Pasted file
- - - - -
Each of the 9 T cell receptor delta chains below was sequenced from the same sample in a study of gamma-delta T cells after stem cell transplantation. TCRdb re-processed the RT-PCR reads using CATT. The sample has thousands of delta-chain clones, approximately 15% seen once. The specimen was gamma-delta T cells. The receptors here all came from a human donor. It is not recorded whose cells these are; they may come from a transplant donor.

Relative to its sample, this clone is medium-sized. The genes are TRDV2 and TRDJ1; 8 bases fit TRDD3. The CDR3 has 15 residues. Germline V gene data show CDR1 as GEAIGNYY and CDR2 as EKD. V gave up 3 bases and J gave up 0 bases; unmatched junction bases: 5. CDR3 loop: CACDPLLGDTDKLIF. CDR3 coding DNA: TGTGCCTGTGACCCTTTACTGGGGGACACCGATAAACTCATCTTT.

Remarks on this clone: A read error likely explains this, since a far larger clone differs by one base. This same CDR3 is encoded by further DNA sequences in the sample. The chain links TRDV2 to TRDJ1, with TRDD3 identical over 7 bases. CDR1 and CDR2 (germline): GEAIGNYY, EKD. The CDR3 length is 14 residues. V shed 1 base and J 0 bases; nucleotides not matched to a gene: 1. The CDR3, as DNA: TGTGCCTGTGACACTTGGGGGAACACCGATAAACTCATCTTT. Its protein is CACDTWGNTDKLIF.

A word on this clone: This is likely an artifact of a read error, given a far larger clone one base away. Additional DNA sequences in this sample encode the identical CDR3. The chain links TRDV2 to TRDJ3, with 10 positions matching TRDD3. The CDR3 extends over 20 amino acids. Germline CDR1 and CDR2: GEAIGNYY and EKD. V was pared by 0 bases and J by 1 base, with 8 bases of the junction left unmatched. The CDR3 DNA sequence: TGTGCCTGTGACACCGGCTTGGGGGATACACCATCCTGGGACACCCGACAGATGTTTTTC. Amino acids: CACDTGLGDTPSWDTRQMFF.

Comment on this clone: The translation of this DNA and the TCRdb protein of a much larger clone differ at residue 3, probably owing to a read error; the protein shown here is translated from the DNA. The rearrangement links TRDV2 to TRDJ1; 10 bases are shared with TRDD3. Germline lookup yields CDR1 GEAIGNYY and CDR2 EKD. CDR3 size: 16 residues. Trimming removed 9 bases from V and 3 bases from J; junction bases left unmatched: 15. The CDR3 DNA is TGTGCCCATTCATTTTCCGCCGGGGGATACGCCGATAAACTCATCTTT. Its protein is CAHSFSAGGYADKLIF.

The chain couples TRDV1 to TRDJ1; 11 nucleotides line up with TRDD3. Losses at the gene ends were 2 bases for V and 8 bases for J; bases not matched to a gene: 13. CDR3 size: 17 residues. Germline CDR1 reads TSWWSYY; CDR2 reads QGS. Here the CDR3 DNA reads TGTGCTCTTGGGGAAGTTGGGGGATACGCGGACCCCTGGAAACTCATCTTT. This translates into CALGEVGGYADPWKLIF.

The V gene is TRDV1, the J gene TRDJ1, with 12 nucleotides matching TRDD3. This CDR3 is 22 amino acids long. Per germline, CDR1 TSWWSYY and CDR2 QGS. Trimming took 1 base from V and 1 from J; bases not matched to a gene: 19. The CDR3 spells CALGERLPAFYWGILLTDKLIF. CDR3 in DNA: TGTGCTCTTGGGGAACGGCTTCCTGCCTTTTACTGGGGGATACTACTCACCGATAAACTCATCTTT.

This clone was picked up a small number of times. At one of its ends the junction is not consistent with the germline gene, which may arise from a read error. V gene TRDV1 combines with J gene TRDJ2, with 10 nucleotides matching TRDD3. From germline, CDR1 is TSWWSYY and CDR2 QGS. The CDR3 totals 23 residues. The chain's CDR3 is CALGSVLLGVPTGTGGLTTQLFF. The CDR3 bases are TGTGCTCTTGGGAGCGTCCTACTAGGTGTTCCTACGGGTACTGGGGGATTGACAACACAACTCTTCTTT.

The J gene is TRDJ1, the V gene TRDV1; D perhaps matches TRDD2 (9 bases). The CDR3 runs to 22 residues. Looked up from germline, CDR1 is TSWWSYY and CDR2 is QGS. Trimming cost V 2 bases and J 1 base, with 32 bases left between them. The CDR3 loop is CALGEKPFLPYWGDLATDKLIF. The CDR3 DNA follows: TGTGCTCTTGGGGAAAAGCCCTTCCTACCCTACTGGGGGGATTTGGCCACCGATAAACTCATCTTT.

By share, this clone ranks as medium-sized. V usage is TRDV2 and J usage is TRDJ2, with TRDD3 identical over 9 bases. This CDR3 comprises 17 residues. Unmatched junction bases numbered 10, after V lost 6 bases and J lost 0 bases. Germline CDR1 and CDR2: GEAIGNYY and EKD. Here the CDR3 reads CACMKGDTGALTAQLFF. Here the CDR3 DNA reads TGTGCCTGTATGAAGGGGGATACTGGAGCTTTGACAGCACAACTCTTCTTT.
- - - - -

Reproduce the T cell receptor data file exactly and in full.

Each of the 9 T cell receptor delta chains below was sequenced from the same sample in a study of gamma-delta T cells after stem cell transplantation. TCRdb re-processed the RT-PCR reads using CATT. The sample has thousands of delta-chain clones, approximately 15% seen once. The specimen was gamma-delta T cells. The receptors here all came from a human donor. It is not recorded whose cells these are; they may come from a transplant donor.

Relative to its sample, this clone is medium-sized. The genes are TRDV2 and TRDJ1; 8 bases fit TRDD3. The CDR3 has 15 residues. Germline V gene data show CDR1 as GEAIGNYY and CDR2 as EKD. V gave up 3 bases and J gave up 0 bases; unmatched junction bases: 5. CDR3 loop: CACDPLLGDTDKLIF. CDR3 coding DNA: TGTGCCTGTGACCCTTTACTGGGGGACACCGATAAACTCATCTTT.

Remarks on this clone: A read error likely explains this, since a far larger clone differs by one base. This same CDR3 is encoded by further DNA sequences in the sample. The chain links TRDV2 to TRDJ1, with TRDD3 identical over 7 bases. CDR1 and CDR2 (germline): GEAIGNYY, EKD. The CDR3 length is 14 residues. V shed 1 base and J 0 bases; nucleotides not matched to a gene: 1. The CDR3, as DNA: TGTGCCTGTGACACTTGGGGGAACACCGATAAACTCATCTTT. Its protein is CACDTWGNTDKLIF.

A word on this clone: This is likely an artifact of a read error, given a far larger clone one base away. Additional DNA sequences in this sample encode the identical CDR3. The chain links TRDV2 to TRDJ3, with 10 positions matching TRDD3. The CDR3 extends over 20 amino acids. Germline CDR1 and CDR2: GEAIGNYY and EKD. V was pared by 0 bases and J by 1 base, with 8 bases of the junction left unmatched. The CDR3 DNA sequence: TGTGCCTGTGACACCGGCTTGGGGGATACACCATCCTGGGACACCCGACAGATGTTTTTC. Amino acids: CACDTGLGDTPSWDTRQMFF.

Comment on this clone: The translation of this DNA and the TCRdb protein of a much larger clone differ at residue 3, probably owing to a read error; the protein shown here is translated from the DNA. The rearrangement links TRDV2 to TRDJ1; 10 bases are shared with TRDD3. Germline lookup yields CDR1 GEAIGNYY and CDR2 EKD. CDR3 size: 16 residues. Trimming removed 9 bases from V and 3 bases from J; junction bases left unmatched: 15. The CDR3 DNA is TGTGCCCATTCATTTTCCGCCGGGGGATACGCCGATAAACTCATCTTT. Its protein is CAHSFSAGGYADKLIF.

The chain couples TRDV1 to TRDJ1; 11 nucleotides line up with TRDD3. Losses at the gene ends were 2 bases for V and 8 bases for J; bases not matched to a gene: 13. CDR3 size: 17 residues. Germline CDR1 reads TSWWSYY; CDR2 reads QGS. Here the CDR3 DNA reads TGTGCTCTTGGGGAAGTTGGGGGATACGCGGACCCCTGGAAACTCATCTTT. This translates into CALGEVGGYADPWKLIF.

The V gene is TRDV1, the J gene TRDJ1, with 12 nucleotides matching TRDD3. This CDR3 is 22 amino acids long. Per germline, CDR1 TSWWSYY and CDR2 QGS. Trimming took 1 base from V and 1 from J; bases not matched to a gene: 19. The CDR3 spells CALGERLPAFYWGILLTDKLIF. CDR3 in DNA: TGTGCTCTTGGGGAACGGCTTCCTGCCTTTTACTGGGGGATACTACTCACCGATAAACTCATCTTT.

This clone was picked up a small number of times. At one of its ends the junction is not consistent with the germline gene, which may arise from a read error. V gene TRDV1 combines with J gene TRDJ2, with 10 nucleotides matching TRDD3. From germline, CDR1 is TSWWSYY and CDR2 QGS. The CDR3 totals 23 residues. The chain's CDR3 is CALGSVLLGVPTGTGGLTTQLFF. The CDR3 bases are TGTGCTCTTGGGAGCGTCCTACTAGGTGTTCCTACGGGTACTGGGGGATTGACAACACAACTCTTCTTT.

The J gene is TRDJ1, the V gene TRDV1; D perhaps matches TRDD2 (9 bases). The CDR3 runs to 22 residues. Looked up from germline, CDR1 is TSWWSYY and CDR2 is QGS. Trimming cost V 2 bases and J 1 base, with 32 bases left between them. The CDR3 loop is CALGEKPFLPYWGDLATDKLIF. The CDR3 DNA follows: TGTGCTCTTGGGGAAAAGCCCTTCCTACCCTACTGGGGGGATTTGGCCACCGATAAACTCATCTTT.

By share, this clone ranks as medium-sized. V usage is TRDV2 and J usage is TRDJ2, with TRDD3 identical over 9 bases. This CDR3 comprises 17 residues. Unmatched junction bases numbered 10, after V lost 6 bases and J lost 0 bases. Germline CDR1 and CDR2: GEAIGNYY and EKD. Here the CDR3 reads CACMKGDTGALTAQLFF. Here the CDR3 DNA reads TGTGCCTGTATGAAGGGGGATACTGGAGCTTTGACAGCACAACTCTTCTTT.